Our table mate status changed during this time. I’d met David at my exercise classes. He even went to more than I did. We talked a bit, finding out that he not only lived in Walla Walla, WA (not so far from Spokane) but regularly had to come to our Eye Clinic for checkups. John and I got together with David and Lisa at the buffet lunch once and found out we had a whole lot in common: She has a degree in Digital Art (don’t remember the proper name) and loves to watercolor. Her mom was famous for her detailed watercolor paintings. David worked with supercomputers in Los Alamos, NM. The same sort of thing that our son Justin does for Oregon State University. They have 3 daughters and 4 grandchildren, we have 2 sons and 2 grandchildren. They love snorkeling (have done it at every port on this trip I think) which we love as well. We’ve just slowed down a bit and didn’t bring our gear so we could pack light (one carry on and one backpack each on this trip). They love their RV but haven’t had the experience we’ve had, so lots to share there. They love homes and are extensively remodeling their Victorian house in Walla Walla. They also told us that they have a late dinner setting but would prefer to eat early. We mentioned that our table of 4 (set for 5 pm) has room for 2 more. We asked Shirley and Larry if they’d mind, they were fine with it. They’re very easy going. So we had even more fun times at our table with 6 people until Vancouver. (Update: David and Lisa visited us in Spokane in June)

Soon after this (May 8) John and I began to seriously consider buying a camera. For a couple weeks we’d been intrigued with the talks on the Go Pro, but we realized eventually that we really didn’t take videos (that option is on our current camera), we’re not into physical adventures we wanted to show off and we really couldn’t see ourselves sharing our videos through social media which seems to be the goal.

Then John noticed the photography department on the ship had a camera similar to mine for sale. Hmm. Mine is 7 years old with certain issues. The new bridge camera is just like mine. These are a bridge between a “point and shoot” camera and a “professional” camera. The lens on mine goes from wide angle (28mm) to telephoto (500mm), which was important to me. The new one didn’t seem much heavier yet it’s lens went from 28mm to 2,000mm. Wow! Bridge cameras have their lens permanently attached to the camera, you can’t change into a different lens. Long ago I realized that when a telephoto opportunity arose (wildlife usually) there wasn’t time for me to change lenses and still get the moment I was after. Plus it was a pain to lug those lenses around.

I asked tons of questions, got excellent answers. Some of my issues were solved. One major headache was that my camera was inconsistent with focusing. I did everything I could to give the laser beam time and steadiness to get the focus. Still, many important photos just had to be deleted because they weren’t in focus. I learned that is a common thing that happens when a digital camera ages. Apparently 4-5 years is an average for how long these cameras last. The shutter mechanism is another part that stops working. I’d had issues with the telescoping of my lens but that had seemed to improve over time.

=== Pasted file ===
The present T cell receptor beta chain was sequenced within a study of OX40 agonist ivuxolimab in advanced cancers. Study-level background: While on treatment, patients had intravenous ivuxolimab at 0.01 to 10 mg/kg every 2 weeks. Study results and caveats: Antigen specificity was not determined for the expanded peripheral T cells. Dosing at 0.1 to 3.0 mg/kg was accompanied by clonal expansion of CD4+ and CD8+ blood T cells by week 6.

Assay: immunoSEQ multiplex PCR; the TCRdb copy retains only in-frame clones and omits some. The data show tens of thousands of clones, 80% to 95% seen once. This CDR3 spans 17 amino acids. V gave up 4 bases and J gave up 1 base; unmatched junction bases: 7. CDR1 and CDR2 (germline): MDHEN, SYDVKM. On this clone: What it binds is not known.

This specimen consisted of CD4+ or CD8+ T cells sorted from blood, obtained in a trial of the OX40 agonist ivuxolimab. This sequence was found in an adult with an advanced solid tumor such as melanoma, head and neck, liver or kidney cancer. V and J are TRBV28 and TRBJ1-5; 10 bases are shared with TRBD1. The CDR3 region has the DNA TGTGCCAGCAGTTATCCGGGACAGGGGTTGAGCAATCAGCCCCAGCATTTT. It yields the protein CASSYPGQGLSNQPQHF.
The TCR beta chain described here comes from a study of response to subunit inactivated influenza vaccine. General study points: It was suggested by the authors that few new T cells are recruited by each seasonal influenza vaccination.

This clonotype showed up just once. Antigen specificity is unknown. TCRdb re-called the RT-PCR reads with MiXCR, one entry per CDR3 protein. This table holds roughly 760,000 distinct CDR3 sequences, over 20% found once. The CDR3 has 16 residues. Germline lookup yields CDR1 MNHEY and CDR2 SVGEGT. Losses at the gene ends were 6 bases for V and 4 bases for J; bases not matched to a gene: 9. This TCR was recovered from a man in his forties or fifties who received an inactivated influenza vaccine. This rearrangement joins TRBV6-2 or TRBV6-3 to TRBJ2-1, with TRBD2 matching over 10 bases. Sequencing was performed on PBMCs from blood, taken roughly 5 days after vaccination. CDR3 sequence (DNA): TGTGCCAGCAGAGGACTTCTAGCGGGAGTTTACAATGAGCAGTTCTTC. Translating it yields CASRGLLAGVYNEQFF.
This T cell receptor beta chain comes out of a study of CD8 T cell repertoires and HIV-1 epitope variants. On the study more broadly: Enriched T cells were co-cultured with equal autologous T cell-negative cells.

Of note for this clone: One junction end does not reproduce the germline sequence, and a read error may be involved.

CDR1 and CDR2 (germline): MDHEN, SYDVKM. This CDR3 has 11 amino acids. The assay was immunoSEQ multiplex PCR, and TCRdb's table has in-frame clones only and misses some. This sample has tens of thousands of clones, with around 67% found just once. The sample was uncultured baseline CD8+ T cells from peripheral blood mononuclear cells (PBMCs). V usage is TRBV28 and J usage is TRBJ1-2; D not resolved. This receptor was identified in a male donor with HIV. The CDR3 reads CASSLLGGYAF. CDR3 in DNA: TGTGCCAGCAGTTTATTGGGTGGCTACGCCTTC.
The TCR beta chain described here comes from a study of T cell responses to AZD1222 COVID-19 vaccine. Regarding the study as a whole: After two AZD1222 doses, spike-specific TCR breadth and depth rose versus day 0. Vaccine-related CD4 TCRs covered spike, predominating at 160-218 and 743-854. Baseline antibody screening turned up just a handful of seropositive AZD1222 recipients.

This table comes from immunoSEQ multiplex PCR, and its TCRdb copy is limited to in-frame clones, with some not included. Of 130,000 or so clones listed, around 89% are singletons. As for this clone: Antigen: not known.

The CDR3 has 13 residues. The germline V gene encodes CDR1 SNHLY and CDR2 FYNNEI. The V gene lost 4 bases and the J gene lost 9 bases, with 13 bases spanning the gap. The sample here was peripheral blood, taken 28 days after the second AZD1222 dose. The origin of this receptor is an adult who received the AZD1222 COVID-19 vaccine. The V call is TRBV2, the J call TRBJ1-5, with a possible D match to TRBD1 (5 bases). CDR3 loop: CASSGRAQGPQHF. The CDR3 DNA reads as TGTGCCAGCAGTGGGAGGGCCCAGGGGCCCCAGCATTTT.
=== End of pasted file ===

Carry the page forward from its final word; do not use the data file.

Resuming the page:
John and I spent an evening (right after dinner) in the hot tub discussing our camera options.

The new camera (Nikon Coolpix P900) was on our minds the next day. I asked David who had lots of Internet access (we had none-expensive), if he would mind checking on Google for reviews and prices of this camera. He was most generous, giving us the information: price around $500 (just what the ship was asking yet we’d also not have taxes or customs to pay). Reviews were excellent (4.6 out of 5). This camera was great for travelers, wildlife and nature. Just my thing! We bought the camera and proceeded to take lots of pictures to figure it out before our trip ended.

Albatross pictures (taken of the large screen at the theater) from Judson Croft’s talk on Albotross

Ganet picture from Judson Croft’s talk on Albotross. These birds nose dive in a large group into the ocean to catch fish. The water looks like it’s getting hit with lots of bullets.

Saw the movie “The Girl In The Spider’s Web” and loved it. We’ve really enjoyed the books/movies of Steigg Larsson (Swedish) who, most unfortunately, died after writing three books about this “girl”. This movie is based on a book by Larry Lagercrantz who based it on the main characters in Larrson’s books, Lisbeth Salander and Mikael Blomkvist. They are mystery/thriller stories.

We attended “Coffee With Our Environmental Officer” and found it fascinating. Here are some of the facts he shared in answering guest questions: 53% of the ship’s garbage is recycled. Leftover food is ground into a pulp then sent overboard (where allowed). Toilet waste; the liquid is treated and sent overboard, the solids are off loaded on shore. Gray water (sink) waste is treated and sent overboard. Fresh water is made from salt water from the ocean. Some countries (places) don’t allow this so they buy water then. Diesel fuel has to be at 0.?% sulfur by 2020 so HAL/Carnival are installing scrubers to get it to that. Others (ie. Norwegian) are buying expensive fuel. They use anti-fouling paint so critters don’t stick to the ship and thus giving the ship less friction surface.

We were told that at 8:30, on deck 3, there would be a “Chocolate Surprise”. It was not a buffet as we’d anticipated, but servers walking around with different chocolate goods. Mmm. We tried as many as we could “run down.”

Nikon photo of chocolate tarts. Yum!

Nikon photo of chocolate macaroons. I thought the “scene/food” selection would put them in a white light, but it didn’t. Later I learned that the “Manual” choice will do that.

Nikon photo of a couple proud servers with chocolate mini cones. Also Yum!